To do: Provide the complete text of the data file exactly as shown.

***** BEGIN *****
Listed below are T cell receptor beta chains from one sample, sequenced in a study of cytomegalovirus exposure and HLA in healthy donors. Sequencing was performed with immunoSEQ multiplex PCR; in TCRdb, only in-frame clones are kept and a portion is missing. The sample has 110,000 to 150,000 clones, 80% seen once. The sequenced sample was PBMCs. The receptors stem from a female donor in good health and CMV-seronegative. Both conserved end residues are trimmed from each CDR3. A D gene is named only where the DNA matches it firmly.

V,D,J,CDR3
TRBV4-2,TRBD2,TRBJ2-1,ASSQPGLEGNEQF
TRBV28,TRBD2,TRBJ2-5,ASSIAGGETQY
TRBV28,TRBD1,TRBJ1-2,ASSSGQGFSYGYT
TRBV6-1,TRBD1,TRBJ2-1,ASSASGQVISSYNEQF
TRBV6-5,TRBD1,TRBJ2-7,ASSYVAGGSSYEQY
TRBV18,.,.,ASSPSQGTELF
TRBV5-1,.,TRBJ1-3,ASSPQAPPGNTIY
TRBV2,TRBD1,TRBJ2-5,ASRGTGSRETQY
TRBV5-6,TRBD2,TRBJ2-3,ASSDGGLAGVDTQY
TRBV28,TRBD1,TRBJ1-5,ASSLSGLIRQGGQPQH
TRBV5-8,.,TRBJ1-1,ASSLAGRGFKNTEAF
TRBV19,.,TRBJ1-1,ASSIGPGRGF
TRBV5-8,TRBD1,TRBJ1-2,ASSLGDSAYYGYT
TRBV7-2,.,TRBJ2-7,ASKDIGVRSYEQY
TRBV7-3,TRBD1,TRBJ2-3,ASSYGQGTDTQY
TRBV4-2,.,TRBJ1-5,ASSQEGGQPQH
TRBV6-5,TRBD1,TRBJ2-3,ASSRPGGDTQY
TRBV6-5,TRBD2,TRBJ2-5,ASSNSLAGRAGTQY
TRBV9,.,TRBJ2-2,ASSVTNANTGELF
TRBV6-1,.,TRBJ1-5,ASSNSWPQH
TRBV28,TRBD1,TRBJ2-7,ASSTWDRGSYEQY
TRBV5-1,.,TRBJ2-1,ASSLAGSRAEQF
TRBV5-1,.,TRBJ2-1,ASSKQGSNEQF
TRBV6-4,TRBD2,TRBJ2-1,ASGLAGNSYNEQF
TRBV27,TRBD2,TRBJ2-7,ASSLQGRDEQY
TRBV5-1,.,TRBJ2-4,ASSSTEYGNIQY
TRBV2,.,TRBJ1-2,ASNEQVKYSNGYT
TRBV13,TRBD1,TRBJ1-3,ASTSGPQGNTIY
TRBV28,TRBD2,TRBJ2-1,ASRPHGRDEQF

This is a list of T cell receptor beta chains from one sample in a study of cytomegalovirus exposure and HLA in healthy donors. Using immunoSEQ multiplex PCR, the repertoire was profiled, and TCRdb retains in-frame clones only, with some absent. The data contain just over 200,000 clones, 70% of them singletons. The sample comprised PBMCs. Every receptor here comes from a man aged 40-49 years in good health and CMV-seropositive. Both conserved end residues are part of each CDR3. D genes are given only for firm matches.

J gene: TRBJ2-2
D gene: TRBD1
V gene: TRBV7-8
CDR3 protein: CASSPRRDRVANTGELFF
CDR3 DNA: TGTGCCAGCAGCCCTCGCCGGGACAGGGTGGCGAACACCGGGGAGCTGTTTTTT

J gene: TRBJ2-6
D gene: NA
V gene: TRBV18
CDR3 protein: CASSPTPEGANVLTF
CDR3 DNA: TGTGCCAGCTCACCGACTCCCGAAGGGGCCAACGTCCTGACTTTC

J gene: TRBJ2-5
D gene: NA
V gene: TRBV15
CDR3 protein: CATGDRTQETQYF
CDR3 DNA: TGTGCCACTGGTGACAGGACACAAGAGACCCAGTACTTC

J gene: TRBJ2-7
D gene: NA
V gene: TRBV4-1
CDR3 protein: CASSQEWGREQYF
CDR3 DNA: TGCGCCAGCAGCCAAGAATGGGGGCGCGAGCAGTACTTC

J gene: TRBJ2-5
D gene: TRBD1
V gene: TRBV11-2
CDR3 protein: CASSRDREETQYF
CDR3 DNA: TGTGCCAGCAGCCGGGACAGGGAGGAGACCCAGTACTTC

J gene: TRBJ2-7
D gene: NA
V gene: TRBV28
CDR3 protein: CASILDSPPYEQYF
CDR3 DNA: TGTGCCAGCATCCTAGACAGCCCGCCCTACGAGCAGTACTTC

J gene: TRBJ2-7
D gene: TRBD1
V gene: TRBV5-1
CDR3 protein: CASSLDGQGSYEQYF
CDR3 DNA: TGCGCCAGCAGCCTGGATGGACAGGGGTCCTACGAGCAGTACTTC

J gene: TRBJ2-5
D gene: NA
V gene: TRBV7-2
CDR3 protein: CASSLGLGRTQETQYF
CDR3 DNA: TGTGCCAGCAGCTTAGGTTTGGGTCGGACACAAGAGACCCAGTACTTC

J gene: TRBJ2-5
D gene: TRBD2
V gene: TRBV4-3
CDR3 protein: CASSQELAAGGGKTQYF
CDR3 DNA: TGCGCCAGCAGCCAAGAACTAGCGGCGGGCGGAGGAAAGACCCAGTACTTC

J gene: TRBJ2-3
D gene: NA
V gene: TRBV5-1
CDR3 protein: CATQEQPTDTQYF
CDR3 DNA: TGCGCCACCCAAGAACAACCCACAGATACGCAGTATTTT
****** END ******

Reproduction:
Listed below are T cell receptor beta chains from one sample, sequenced in a study of cytomegalovirus exposure and HLA in healthy donors. Sequencing was performed with immunoSEQ multiplex PCR; in TCRdb, only in-frame clones are kept and a portion is missing. The sample has 110,000 to 150,000 clones, 80% seen once. The sequenced sample was PBMCs. The receptors stem from a female donor in good health and CMV-seronegative. Both conserved end residues are trimmed from each CDR3. A D gene is named only where the DNA matches it firmly.

V,D,J,CDR3
TRBV4-2,TRBD2,TRBJ2-1,ASSQPGLEGNEQF
TRBV28,TRBD2,TRBJ2-5,ASSIAGGETQY
TRBV28,TRBD1,TRBJ1-2,ASSSGQGFSYGYT
TRBV6-1,TRBD1,TRBJ2-1,ASSASGQVISSYNEQF
TRBV6-5,TRBD1,TRBJ2-7,ASSYVAGGSSYEQY
TRBV18,.,.,ASSPSQGTELF
TRBV5-1,.,TRBJ1-3,ASSPQAPPGNTIY
TRBV2,TRBD1,TRBJ2-5,ASRGTGSRETQY
TRBV5-6,TRBD2,TRBJ2-3,ASSDGGLAGVDTQY
TRBV28,TRBD1,TRBJ1-5,ASSLSGLIRQGGQPQH
TRBV5-8,.,TRBJ1-1,ASSLAGRGFKNTEAF
TRBV19,.,TRBJ1-1,ASSIGPGRGF
TRBV5-8,TRBD1,TRBJ1-2,ASSLGDSAYYGYT
TRBV7-2,.,TRBJ2-7,ASKDIGVRSYEQY
TRBV7-3,TRBD1,TRBJ2-3,ASSYGQGTDTQY
TRBV4-2,.,TRBJ1-5,ASSQEGGQPQH
TRBV6-5,TRBD1,TRBJ2-3,ASSRPGGDTQY
TRBV6-5,TRBD2,TRBJ2-5,ASSNSLAGRAGTQY
TRBV9,.,TRBJ2-2,ASSVTNANTGELF
TRBV6-1,.,TRBJ1-5,ASSNSWPQH
TRBV28,TRBD1,TRBJ2-7,ASSTWDRGSYEQY
TRBV5-1,.,TRBJ2-1,ASSLAGSRAEQF
TRBV5-1,.,TRBJ2-1,ASSKQGSNEQF
TRBV6-4,TRBD2,TRBJ2-1,ASGLAGNSYNEQF
TRBV27,TRBD2,TRBJ2-7,ASSLQGRDEQY
TRBV5-1,.,TRBJ2-4,ASSSTEYGNIQY
TRBV2,.,TRBJ1-2,ASNEQVKYSNGYT
TRBV13,TRBD1,TRBJ1-3,ASTSGPQGNTIY
TRBV28,TRBD2,TRBJ2-1,ASRPHGRDEQF

This is a list of T cell receptor beta chains from one sample in a study of cytomegalovirus exposure and HLA in healthy donors. Using immunoSEQ multiplex PCR, the repertoire was profiled, and TCRdb retains in-frame clones only, with some absent. The data contain just over 200,000 clones, 70% of them singletons. The sample comprised PBMCs. Every receptor here comes from a man aged 40-49 years in good health and CMV-seropositive. Both conserved end residues are part of each CDR3. D genes are given only for firm matches.

J gene: TRBJ2-2
D gene: TRBD1
V gene: TRBV7-8
CDR3 protein: CASSPRRDRVANTGELFF
CDR3 DNA: TGTGCCAGCAGCCCTCGCCGGGACAGGGTGGCGAACACCGGGGAGCTGTTTTTT

J gene: TRBJ2-6
D gene: NA
V gene: TRBV18
CDR3 protein: CASSPTPEGANVLTF
CDR3 DNA: TGTGCCAGCTCACCGACTCCCGAAGGGGCCAACGTCCTGACTTTC

J gene: TRBJ2-5
D gene: NA
V gene: TRBV15
CDR3 protein: CATGDRTQETQYF
CDR3 DNA: TGTGCCACTGGTGACAGGACACAAGAGACCCAGTACTTC

J gene: TRBJ2-7
D gene: NA
V gene: TRBV4-1
CDR3 protein: CASSQEWGREQYF
CDR3 DNA: TGCGCCAGCAGCCAAGAATGGGGGCGCGAGCAGTACTTC

J gene: TRBJ2-5
D gene: TRBD1
V gene: TRBV11-2
CDR3 protein: CASSRDREETQYF
CDR3 DNA: TGTGCCAGCAGCCGGGACAGGGAGGAGACCCAGTACTTC

J gene: TRBJ2-7
D gene: NA
V gene: TRBV28
CDR3 protein: CASILDSPPYEQYF
CDR3 DNA: TGTGCCAGCATCCTAGACAGCCCGCCCTACGAGCAGTACTTC

J gene: TRBJ2-7
D gene: TRBD1
V gene: TRBV5-1
CDR3 protein: CASSLDGQGSYEQYF
CDR3 DNA: TGCGCCAGCAGCCTGGATGGACAGGGGTCCTACGAGCAGTACTTC

J gene: TRBJ2-5
D gene: NA
V gene: TRBV7-2
CDR3 protein: CASSLGLGRTQETQYF
CDR3 DNA: TGTGCCAGCAGCTTAGGTTTGGGTCGGACACAAGAGACCCAGTACTTC

J gene: TRBJ2-5
D gene: TRBD2
V gene: TRBV4-3
CDR3 protein: CASSQELAAGGGKTQYF
CDR3 DNA: TGCGCCAGCAGCCAAGAACTAGCGGCGGGCGGAGGAAAGACCCAGTACTTC

J gene: TRBJ2-3
D gene: NA
V gene: TRBV5-1
CDR3 protein: CATQEQPTDTQYF
CDR3 DNA: TGCGCCACCCAAGAACAACCCACAGATACGCAGTATTTT